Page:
There are over 500 chemicals in the marijuana plant and about 80 of those are cannabinoids, which are the active ingredients. Concentrate producers harvest these from the plant and create a substance made up of only these active ingredients, similar to juicing an orange. Concentrates are usually ingested via inhalation, but can also be ingested orally and are often used as an ingredient in infused edible products.
First Time Senate Has Voted on Marijuana Law Reform
Amendment Would Allow VA Doctors to Recommend Medical Marijuana to Their Patients in States Where It’s Legal
The Senate Appropriations Committee passed a bipartisan amendment today, 18 to 12, allowing Veterans Administration (VA) doctors to recommend medical marijuana to their patients in states where medical marijuana is legal. The vote is the first time the U.S. Senate has ever moved marijuana law reform legislation forward.
Governor Alejandro Garcia Padilla of Puerto Rico signed an executive order yesterday legalizing medical marijuana in the U.S. territory. The order enables the Puerto Rican Health Department to authorize the use of marijuana and its derivatives for medical purposes. The Health Secretary now has three months to produce a report etching out the details of the new system. In 2013, a medical marijuana bill was introduced into the Puerto Rican legislature but remains stuck in the House of Representatives.
36 States Allow Use of Some Form of Marijuana for Medical Reasons, but VA Doctors Prohibited from Recommending Medical Marijuana to Patients
Amendment Comes as Support for Medical Marijuana Increases in Congress
As early as this afternoon the U.S. House could vote on an amendment that would allow doctors that work for the Veterans Administration to discuss medical marijuana and recommend its use in states where it is legal. The bipartisan amendment is being offered by Reps. Blumenauer (D-OR), Heck (R-NV), Farr (D-CA), Rohrabacher (R-CA), Reed (R-NY), Titus (D-NV), Gabbard (D-HI), Lee (D-CA) and Gallego (D-AZ).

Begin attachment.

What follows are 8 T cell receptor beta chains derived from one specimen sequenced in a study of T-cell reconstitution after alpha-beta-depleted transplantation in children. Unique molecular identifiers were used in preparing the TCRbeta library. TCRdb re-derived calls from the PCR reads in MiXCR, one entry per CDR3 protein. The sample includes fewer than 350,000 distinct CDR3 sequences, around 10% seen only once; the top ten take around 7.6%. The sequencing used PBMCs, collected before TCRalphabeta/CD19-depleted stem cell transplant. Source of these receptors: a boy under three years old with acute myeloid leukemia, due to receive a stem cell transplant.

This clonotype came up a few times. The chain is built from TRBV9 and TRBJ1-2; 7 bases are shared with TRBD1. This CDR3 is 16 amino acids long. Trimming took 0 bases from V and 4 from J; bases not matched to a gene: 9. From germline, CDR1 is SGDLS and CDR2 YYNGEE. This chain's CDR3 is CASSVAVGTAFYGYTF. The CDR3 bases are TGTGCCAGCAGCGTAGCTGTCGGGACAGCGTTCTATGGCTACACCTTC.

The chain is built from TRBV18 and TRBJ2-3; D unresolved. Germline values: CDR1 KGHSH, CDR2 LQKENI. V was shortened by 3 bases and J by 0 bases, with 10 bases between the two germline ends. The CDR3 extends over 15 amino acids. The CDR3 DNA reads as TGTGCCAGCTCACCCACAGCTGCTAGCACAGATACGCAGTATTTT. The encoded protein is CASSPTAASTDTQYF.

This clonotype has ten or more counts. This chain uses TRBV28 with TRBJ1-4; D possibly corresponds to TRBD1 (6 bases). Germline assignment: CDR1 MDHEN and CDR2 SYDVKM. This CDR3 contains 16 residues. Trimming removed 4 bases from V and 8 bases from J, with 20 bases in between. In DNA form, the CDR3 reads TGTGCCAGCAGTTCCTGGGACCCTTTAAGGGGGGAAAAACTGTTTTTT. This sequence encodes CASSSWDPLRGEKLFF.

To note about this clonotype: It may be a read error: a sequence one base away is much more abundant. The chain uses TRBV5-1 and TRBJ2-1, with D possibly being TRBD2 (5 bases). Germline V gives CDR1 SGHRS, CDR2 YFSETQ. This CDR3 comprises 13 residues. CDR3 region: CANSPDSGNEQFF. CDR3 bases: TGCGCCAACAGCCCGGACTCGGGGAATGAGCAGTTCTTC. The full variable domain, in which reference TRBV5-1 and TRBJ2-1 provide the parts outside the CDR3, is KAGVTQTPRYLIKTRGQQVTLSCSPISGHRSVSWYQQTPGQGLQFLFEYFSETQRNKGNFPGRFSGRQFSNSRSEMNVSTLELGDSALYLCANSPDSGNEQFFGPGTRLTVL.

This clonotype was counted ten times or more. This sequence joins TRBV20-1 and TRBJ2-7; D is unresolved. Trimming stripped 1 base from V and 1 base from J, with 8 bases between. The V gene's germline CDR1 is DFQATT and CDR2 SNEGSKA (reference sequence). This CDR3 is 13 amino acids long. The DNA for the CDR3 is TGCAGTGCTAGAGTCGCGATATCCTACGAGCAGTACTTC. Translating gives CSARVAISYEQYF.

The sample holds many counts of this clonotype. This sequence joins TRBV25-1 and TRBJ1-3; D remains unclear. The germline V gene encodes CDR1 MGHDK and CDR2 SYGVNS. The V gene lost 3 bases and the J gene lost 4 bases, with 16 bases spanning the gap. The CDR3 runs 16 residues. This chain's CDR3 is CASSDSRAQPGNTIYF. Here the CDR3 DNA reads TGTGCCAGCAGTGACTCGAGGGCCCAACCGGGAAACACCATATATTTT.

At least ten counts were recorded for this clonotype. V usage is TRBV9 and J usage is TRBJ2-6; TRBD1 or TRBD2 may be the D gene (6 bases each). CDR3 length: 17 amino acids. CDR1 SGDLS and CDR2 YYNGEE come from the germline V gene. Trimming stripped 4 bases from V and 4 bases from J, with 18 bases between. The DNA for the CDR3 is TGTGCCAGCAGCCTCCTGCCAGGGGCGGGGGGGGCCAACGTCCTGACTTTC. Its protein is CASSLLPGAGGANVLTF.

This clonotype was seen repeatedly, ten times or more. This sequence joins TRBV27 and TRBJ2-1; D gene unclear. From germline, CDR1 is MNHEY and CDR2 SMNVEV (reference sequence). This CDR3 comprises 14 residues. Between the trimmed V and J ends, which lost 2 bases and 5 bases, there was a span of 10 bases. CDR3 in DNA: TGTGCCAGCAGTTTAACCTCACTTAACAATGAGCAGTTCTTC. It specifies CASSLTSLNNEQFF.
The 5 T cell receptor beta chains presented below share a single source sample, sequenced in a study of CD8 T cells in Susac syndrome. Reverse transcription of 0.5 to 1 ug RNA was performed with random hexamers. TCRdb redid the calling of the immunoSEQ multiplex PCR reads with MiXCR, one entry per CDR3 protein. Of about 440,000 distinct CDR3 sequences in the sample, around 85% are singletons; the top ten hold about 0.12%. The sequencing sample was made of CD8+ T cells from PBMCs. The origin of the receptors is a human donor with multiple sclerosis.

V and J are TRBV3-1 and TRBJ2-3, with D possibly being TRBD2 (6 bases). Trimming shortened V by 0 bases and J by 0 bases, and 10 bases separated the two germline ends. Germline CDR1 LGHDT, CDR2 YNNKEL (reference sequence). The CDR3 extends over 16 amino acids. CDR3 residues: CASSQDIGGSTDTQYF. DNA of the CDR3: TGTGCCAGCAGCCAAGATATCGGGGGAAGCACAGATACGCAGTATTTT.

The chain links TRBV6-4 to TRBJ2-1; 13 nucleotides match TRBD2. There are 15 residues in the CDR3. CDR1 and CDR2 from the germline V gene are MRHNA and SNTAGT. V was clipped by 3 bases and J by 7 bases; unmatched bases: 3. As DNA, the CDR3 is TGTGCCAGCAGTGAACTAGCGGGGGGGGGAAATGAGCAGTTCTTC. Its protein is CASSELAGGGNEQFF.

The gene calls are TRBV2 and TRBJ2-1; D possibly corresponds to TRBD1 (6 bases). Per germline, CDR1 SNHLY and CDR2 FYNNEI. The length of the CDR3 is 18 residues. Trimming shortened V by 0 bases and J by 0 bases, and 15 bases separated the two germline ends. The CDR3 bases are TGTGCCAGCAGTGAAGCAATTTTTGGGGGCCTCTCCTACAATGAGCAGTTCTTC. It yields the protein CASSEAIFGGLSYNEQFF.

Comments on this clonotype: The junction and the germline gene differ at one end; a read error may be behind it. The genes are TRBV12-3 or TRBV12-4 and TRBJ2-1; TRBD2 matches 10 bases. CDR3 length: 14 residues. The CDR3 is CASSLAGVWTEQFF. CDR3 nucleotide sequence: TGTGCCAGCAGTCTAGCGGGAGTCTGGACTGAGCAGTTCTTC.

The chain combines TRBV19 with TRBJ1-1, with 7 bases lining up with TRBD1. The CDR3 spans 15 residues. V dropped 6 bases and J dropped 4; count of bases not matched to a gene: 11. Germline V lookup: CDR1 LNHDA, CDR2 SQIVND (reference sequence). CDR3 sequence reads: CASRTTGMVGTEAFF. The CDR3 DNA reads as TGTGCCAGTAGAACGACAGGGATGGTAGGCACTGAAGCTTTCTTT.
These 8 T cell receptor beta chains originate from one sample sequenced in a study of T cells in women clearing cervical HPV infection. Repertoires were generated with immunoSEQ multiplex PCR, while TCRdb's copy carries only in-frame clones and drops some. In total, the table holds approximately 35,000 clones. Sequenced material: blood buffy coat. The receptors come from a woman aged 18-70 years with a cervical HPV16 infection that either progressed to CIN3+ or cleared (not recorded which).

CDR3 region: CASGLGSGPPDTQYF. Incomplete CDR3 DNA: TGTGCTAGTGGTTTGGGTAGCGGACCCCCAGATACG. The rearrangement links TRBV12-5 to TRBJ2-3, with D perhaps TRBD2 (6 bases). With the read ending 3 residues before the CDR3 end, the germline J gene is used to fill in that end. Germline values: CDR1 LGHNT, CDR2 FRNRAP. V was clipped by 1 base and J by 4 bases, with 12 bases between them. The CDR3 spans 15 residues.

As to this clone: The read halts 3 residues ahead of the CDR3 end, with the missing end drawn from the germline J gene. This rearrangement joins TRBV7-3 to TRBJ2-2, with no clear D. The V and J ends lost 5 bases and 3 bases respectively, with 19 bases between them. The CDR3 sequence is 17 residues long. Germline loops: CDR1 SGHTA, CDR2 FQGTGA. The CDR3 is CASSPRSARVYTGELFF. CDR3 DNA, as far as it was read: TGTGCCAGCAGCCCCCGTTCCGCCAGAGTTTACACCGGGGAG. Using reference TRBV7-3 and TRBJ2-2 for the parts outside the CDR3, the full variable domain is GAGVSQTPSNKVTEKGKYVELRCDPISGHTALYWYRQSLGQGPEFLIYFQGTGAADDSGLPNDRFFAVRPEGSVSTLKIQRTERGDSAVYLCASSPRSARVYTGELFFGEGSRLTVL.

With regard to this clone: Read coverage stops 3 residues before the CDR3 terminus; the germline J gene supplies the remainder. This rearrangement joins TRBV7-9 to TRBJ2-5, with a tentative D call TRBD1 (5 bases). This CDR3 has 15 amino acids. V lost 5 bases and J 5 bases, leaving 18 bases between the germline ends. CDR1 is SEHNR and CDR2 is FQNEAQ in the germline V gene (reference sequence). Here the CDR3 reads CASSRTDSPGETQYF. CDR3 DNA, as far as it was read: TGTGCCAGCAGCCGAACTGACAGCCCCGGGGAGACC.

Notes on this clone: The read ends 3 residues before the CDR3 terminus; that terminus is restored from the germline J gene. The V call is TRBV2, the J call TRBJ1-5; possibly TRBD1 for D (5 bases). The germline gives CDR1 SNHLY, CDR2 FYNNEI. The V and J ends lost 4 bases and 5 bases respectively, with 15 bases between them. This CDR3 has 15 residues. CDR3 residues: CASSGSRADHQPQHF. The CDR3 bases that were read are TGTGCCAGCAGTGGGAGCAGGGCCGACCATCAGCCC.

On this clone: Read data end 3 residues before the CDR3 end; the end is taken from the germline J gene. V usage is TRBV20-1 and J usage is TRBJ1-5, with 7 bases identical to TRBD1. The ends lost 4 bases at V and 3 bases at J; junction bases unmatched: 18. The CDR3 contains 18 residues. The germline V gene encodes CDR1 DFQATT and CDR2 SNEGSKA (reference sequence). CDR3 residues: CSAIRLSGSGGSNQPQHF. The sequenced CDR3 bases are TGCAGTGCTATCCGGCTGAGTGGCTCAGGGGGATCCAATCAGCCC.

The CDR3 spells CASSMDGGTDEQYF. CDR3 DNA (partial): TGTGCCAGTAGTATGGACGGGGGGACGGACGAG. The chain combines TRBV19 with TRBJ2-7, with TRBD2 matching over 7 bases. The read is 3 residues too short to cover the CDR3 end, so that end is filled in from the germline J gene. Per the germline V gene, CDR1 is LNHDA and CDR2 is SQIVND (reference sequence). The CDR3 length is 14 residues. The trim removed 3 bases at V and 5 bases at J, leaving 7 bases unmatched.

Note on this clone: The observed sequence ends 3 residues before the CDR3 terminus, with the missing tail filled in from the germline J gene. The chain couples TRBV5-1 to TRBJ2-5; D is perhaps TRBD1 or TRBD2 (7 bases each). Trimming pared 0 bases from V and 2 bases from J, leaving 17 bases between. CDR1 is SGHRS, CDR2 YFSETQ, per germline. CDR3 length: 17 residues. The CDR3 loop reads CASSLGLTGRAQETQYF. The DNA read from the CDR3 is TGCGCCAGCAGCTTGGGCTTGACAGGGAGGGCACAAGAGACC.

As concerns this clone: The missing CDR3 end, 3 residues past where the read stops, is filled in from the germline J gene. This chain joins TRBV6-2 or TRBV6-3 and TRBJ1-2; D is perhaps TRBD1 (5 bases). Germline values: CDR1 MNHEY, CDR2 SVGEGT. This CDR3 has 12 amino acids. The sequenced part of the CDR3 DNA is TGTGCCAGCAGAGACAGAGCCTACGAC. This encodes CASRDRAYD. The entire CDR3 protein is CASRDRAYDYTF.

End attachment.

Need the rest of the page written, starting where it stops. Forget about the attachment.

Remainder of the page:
Assembly Health Committee Chair Richard N. Gottfried and Assembly Minority Leader Brian M. Kolb Join as Co-Sponsors
Patients & Families Rally in Albany to Demand Emergency Access Before More Loved Ones Die
Albany– Patients, family members and activists stood with legislators today as they announced the introduction of Assembly bill A.7060 that would direct the state to establish a program to help critically ill patients obtain emergency access to medical marijuana as soon as possible. The bill, introduced by Assembly Health Committee Chair Richard N. Gottfried and Assembly Minority Leader Brian M.
Patients & Families Hold Press Conference in Albany as Bill Reviewed by Assembly Health Committee
The 2014 limited medical marijuana law leaves many New Yorkers continuing to suffer from severe and debilitating conditions that could be made better by use of marijuana under medical supervision. As the Compassionate Care Act (CCA) will not take effect until at least 2016, new legislation has been introduced to create an emergency access program for patients with the most urgent needs – including children suffering from severe epilepsy. The new bill – A.7060 – is sponsored by Assembly Health Committee Chair Richard N.
Moving Video Features Struggle and Frustration of Ohio Family That Has Run Out of Treatment Options for Their Daughter
The Drug Policy Alliance and Learn Liberty have teamed up to tell the emotional story of Sophia Nazzarine, a 7-year-old girl suffering from uncontrolled epilepsy, in a new video.
Between clips of Sophia singing and playing with her parents in her hometown of Cincinnati, the audience is shown saddening footage of Sophia seizing as a newborn, while her parents describe their discovery of Sophia’s epilepsy and their exhaustive struggle to find an effective treatment.